A study of more than 66,000 nurses between the ages of 30 and 55 indicated that smoking lowers the age of the natural menopause. Furthermore, there is strong evidence of an association between smoking and cancer of the cervix. Smoking also has more immediately bad effects on pregnant women, their foetuses, and nursing mothers. It increases the likelihood of miscarriage and stillbirth, and may result in low birth-weight and backward babies. Both the quality and quantity of breast milk may be reduced if the mother smokes.
The results of a Canadian survey showed that the relative risk of disability was 1.25 times higher in women who were current or former smokers compared with non-smokers. Almost 12% of the days taken off work because of sickness in Canada are attributable to smoking: smoking accounts for 19.4 million 'disability' days every year, or 2.65 days per year for each woman aged between 15 and 64. Similarly, in the USA, it was estimated that cigarette smoking accounted for 18% of all newly diagnosed cancers in women and for a quarter of all cancer deaths in 1980.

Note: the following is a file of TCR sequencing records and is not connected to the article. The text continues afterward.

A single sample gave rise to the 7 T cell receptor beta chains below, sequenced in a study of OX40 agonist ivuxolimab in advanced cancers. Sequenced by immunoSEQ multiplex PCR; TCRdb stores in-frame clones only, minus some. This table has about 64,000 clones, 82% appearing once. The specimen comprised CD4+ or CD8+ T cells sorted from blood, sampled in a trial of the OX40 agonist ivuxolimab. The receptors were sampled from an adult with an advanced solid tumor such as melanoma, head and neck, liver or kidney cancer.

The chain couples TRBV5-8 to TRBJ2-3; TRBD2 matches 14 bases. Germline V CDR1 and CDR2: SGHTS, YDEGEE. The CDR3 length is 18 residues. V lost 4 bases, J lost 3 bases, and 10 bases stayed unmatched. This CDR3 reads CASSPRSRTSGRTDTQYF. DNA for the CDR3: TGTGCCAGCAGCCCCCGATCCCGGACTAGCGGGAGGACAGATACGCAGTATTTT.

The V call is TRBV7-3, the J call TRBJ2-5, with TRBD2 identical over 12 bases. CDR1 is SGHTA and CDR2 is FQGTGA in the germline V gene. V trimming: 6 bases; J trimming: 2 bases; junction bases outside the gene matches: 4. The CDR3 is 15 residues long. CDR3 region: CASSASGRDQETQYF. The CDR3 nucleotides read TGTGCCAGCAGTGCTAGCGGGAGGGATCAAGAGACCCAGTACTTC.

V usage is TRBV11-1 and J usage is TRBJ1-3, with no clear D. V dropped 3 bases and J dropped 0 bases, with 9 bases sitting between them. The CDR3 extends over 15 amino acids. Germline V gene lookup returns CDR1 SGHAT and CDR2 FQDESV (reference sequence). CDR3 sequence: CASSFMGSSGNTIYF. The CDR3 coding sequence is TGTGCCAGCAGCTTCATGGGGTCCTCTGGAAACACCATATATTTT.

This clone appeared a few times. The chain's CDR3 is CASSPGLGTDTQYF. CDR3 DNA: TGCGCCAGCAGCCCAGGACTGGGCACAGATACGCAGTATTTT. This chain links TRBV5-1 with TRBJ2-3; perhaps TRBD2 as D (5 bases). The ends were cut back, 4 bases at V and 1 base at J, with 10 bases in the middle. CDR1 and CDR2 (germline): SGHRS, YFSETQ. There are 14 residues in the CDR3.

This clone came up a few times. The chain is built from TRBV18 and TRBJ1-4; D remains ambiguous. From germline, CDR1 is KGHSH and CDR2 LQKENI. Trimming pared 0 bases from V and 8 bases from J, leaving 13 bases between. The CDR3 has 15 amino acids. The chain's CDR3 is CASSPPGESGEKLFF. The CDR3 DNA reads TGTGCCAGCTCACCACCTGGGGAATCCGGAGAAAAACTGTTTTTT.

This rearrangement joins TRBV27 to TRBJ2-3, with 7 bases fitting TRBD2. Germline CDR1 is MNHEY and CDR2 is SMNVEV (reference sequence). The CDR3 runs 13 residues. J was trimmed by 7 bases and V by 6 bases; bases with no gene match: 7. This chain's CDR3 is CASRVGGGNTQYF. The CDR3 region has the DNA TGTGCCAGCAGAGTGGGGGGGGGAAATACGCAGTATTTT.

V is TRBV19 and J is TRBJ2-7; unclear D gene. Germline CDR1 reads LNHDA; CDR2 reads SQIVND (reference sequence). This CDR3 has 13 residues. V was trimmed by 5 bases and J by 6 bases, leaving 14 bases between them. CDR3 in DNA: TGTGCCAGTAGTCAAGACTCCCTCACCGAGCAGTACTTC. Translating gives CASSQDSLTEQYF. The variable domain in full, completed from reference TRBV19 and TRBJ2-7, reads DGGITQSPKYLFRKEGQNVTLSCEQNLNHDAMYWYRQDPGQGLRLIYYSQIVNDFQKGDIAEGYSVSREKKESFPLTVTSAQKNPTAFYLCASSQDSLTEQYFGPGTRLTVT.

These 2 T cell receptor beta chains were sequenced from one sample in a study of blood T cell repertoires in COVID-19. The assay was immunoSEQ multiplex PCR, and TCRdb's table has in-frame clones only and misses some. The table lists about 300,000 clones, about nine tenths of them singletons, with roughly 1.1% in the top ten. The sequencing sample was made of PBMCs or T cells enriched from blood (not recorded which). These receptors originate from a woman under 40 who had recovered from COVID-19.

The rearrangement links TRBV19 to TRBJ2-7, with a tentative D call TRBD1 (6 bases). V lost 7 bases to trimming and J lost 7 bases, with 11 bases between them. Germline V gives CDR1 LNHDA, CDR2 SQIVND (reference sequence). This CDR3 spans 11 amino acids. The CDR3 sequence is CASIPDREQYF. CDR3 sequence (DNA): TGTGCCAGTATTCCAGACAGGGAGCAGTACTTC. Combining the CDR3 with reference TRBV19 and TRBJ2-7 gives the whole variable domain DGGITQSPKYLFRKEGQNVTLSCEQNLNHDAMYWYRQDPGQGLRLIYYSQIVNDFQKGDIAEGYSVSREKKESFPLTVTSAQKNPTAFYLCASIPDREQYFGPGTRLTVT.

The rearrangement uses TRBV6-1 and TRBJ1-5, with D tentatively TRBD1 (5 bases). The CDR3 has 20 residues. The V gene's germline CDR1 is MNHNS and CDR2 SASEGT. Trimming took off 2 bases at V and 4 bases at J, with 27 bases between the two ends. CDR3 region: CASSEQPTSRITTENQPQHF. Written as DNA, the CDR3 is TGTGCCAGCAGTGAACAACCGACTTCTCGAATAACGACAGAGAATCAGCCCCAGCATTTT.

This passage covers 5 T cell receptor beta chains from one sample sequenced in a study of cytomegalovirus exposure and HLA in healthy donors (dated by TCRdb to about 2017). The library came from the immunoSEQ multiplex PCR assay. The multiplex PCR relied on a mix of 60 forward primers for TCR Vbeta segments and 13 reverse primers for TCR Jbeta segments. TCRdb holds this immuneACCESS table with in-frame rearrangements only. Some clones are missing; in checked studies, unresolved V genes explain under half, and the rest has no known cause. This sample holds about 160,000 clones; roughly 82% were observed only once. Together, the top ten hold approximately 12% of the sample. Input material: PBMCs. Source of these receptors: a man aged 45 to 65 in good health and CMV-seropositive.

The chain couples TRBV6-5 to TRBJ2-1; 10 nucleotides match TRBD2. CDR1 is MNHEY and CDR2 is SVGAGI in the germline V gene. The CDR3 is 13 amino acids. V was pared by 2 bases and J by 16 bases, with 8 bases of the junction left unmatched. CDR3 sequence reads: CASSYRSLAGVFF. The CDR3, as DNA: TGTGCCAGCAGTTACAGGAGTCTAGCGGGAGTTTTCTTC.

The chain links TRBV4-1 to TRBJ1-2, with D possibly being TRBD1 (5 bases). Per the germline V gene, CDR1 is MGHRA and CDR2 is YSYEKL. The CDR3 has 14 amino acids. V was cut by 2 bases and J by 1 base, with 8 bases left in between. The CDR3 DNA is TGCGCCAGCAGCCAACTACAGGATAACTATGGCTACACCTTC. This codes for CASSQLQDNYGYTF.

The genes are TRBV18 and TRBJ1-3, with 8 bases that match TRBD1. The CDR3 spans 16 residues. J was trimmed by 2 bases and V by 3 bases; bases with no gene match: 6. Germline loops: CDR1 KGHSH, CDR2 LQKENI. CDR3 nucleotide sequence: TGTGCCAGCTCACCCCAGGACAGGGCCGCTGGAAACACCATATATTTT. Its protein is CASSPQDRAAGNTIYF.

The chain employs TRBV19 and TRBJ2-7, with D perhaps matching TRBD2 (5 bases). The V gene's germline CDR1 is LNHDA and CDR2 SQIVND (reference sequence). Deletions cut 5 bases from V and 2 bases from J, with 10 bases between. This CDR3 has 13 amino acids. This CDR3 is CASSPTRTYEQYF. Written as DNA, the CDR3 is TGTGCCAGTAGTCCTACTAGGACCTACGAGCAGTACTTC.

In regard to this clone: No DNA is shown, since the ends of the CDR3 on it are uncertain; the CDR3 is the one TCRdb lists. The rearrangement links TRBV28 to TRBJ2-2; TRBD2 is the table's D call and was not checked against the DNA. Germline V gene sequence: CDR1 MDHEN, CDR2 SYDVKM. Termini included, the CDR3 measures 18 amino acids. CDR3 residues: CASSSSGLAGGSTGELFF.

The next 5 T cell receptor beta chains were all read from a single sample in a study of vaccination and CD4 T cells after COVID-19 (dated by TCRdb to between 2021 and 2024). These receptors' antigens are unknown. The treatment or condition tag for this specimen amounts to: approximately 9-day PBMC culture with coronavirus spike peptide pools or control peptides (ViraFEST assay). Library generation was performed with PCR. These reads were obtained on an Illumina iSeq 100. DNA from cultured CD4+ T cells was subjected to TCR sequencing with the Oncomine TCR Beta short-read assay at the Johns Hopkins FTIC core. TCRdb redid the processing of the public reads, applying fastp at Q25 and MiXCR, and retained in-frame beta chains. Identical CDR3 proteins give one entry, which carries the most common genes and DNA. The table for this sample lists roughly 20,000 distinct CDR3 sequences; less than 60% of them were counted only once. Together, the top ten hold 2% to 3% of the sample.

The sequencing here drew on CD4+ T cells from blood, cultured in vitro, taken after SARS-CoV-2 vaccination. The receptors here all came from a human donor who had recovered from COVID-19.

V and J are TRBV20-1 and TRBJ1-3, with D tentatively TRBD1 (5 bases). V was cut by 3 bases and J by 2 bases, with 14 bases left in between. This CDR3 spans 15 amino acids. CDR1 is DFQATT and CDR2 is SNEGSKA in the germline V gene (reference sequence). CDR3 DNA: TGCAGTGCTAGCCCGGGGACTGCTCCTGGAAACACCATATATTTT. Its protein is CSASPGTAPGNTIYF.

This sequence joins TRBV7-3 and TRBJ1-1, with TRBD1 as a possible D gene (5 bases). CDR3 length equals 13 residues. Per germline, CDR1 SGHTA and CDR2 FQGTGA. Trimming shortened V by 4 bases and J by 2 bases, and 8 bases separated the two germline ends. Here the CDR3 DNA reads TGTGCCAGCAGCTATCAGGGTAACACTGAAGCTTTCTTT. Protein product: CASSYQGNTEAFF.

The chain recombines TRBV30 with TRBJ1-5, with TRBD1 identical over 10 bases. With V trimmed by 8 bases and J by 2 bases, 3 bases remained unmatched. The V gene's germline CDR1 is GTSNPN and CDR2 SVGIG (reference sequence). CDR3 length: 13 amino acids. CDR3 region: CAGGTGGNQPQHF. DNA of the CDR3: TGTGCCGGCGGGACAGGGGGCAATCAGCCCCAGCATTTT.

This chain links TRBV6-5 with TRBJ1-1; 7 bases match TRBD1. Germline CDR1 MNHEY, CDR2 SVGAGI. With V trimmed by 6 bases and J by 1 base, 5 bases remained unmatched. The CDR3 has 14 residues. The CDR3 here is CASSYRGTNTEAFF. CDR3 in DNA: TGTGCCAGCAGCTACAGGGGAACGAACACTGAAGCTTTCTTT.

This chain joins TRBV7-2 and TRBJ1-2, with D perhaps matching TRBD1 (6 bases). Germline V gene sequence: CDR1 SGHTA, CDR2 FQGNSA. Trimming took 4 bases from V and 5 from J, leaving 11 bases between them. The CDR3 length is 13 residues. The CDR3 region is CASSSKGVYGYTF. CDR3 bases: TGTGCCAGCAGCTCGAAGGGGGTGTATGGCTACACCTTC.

Statistics about women and smoking in the developing world are strikingly similar to those seen in surveys of Western women 20 years ago. In poor countries it is literate women, possibly of the middle, professional classes, who smoke and who see the habit as a symbol of being modern and moving with the times. Industrialization and more money to spend also affect the smoking habits of women. In Nigeria, for example, there have been few women smokers up to now because there are many socio-cultural influences that inhibit the habit among women, but as women's literacy and their access to cash increases, the influence of Western culture grows, and the latest surveys in Nigeria show a considerably higher incidence of smoking among women than before.